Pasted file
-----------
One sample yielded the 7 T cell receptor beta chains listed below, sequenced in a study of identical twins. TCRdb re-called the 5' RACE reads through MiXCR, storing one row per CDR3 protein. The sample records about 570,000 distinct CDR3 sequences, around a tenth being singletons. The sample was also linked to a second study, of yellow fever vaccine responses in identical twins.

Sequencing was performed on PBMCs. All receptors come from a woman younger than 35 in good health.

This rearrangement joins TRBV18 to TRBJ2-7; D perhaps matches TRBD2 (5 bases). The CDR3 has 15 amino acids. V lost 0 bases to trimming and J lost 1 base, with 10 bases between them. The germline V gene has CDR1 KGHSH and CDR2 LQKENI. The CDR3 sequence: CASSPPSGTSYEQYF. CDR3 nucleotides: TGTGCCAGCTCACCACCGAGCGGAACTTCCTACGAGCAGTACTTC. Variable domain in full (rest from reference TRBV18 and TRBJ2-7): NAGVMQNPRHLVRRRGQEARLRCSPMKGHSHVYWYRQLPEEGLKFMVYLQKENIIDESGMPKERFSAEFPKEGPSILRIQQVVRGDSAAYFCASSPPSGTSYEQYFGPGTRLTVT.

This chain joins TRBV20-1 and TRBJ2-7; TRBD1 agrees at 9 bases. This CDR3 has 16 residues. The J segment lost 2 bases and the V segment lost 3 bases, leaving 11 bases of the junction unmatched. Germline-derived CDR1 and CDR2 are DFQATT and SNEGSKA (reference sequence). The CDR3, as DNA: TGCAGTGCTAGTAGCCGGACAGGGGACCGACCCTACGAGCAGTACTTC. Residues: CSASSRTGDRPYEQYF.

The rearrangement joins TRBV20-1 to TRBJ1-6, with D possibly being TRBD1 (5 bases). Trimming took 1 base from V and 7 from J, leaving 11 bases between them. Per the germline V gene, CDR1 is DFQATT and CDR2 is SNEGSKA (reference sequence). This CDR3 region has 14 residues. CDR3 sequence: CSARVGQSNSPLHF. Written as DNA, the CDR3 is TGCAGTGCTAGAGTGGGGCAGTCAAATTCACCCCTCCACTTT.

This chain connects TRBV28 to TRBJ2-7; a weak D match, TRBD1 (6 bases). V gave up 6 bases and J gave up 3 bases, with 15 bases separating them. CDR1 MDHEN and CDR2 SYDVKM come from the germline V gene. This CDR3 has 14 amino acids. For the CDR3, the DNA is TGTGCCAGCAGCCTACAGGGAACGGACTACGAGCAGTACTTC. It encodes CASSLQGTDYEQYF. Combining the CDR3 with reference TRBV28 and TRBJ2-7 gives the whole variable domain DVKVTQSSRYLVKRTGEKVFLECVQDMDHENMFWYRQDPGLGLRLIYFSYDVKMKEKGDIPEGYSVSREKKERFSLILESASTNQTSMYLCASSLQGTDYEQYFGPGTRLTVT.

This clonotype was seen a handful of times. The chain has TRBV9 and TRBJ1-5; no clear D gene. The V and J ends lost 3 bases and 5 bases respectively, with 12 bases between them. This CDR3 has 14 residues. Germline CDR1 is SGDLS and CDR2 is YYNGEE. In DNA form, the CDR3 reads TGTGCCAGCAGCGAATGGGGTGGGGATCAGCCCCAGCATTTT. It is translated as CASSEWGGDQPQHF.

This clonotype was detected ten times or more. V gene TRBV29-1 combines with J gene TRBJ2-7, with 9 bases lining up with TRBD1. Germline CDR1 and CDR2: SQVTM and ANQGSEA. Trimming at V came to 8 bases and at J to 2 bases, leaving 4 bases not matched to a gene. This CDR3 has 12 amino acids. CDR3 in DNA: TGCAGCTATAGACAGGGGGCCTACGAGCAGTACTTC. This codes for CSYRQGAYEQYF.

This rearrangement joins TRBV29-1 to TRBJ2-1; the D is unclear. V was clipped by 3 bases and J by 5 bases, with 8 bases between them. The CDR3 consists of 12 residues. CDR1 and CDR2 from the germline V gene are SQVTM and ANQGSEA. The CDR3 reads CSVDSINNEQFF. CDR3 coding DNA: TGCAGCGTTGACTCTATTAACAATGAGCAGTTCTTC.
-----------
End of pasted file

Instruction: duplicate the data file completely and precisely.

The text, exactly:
One sample yielded the 7 T cell receptor beta chains listed below, sequenced in a study of identical twins. TCRdb re-called the 5' RACE reads through MiXCR, storing one row per CDR3 protein. The sample records about 570,000 distinct CDR3 sequences, around a tenth being singletons. The sample was also linked to a second study, of yellow fever vaccine responses in identical twins.

Sequencing was performed on PBMCs. All receptors come from a woman younger than 35 in good health.

This rearrangement joins TRBV18 to TRBJ2-7; D perhaps matches TRBD2 (5 bases). The CDR3 has 15 amino acids. V lost 0 bases to trimming and J lost 1 base, with 10 bases between them. The germline V gene has CDR1 KGHSH and CDR2 LQKENI. The CDR3 sequence: CASSPPSGTSYEQYF. CDR3 nucleotides: TGTGCCAGCTCACCACCGAGCGGAACTTCCTACGAGCAGTACTTC. Variable domain in full (rest from reference TRBV18 and TRBJ2-7): NAGVMQNPRHLVRRRGQEARLRCSPMKGHSHVYWYRQLPEEGLKFMVYLQKENIIDESGMPKERFSAEFPKEGPSILRIQQVVRGDSAAYFCASSPPSGTSYEQYFGPGTRLTVT.

This chain joins TRBV20-1 and TRBJ2-7; TRBD1 agrees at 9 bases. This CDR3 has 16 residues. The J segment lost 2 bases and the V segment lost 3 bases, leaving 11 bases of the junction unmatched. Germline-derived CDR1 and CDR2 are DFQATT and SNEGSKA (reference sequence). The CDR3, as DNA: TGCAGTGCTAGTAGCCGGACAGGGGACCGACCCTACGAGCAGTACTTC. Residues: CSASSRTGDRPYEQYF.

The rearrangement joins TRBV20-1 to TRBJ1-6, with D possibly being TRBD1 (5 bases). Trimming took 1 base from V and 7 from J, leaving 11 bases between them. Per the germline V gene, CDR1 is DFQATT and CDR2 is SNEGSKA (reference sequence). This CDR3 region has 14 residues. CDR3 sequence: CSARVGQSNSPLHF. Written as DNA, the CDR3 is TGCAGTGCTAGAGTGGGGCAGTCAAATTCACCCCTCCACTTT.

This chain connects TRBV28 to TRBJ2-7; a weak D match, TRBD1 (6 bases). V gave up 6 bases and J gave up 3 bases, with 15 bases separating them. CDR1 MDHEN and CDR2 SYDVKM come from the germline V gene. This CDR3 has 14 amino acids. For the CDR3, the DNA is TGTGCCAGCAGCCTACAGGGAACGGACTACGAGCAGTACTTC. It encodes CASSLQGTDYEQYF. Combining the CDR3 with reference TRBV28 and TRBJ2-7 gives the whole variable domain DVKVTQSSRYLVKRTGEKVFLECVQDMDHENMFWYRQDPGLGLRLIYFSYDVKMKEKGDIPEGYSVSREKKERFSLILESASTNQTSMYLCASSLQGTDYEQYFGPGTRLTVT.

This clonotype was seen a handful of times. The chain has TRBV9 and TRBJ1-5; no clear D gene. The V and J ends lost 3 bases and 5 bases respectively, with 12 bases between them. This CDR3 has 14 residues. Germline CDR1 is SGDLS and CDR2 is YYNGEE. In DNA form, the CDR3 reads TGTGCCAGCAGCGAATGGGGTGGGGATCAGCCCCAGCATTTT. It is translated as CASSEWGGDQPQHF.

This clonotype was detected ten times or more. V gene TRBV29-1 combines with J gene TRBJ2-7, with 9 bases lining up with TRBD1. Germline CDR1 and CDR2: SQVTM and ANQGSEA. Trimming at V came to 8 bases and at J to 2 bases, leaving 4 bases not matched to a gene. This CDR3 has 12 amino acids. CDR3 in DNA: TGCAGCTATAGACAGGGGGCCTACGAGCAGTACTTC. This codes for CSYRQGAYEQYF.

This rearrangement joins TRBV29-1 to TRBJ2-1; the D is unclear. V was clipped by 3 bases and J by 5 bases, with 8 bases between them. The CDR3 consists of 12 residues. CDR1 and CDR2 from the germline V gene are SQVTM and ANQGSEA. The CDR3 reads CSVDSINNEQFF. CDR3 coding DNA: TGCAGCGTTGACTCTATTAACAATGAGCAGTTCTTC.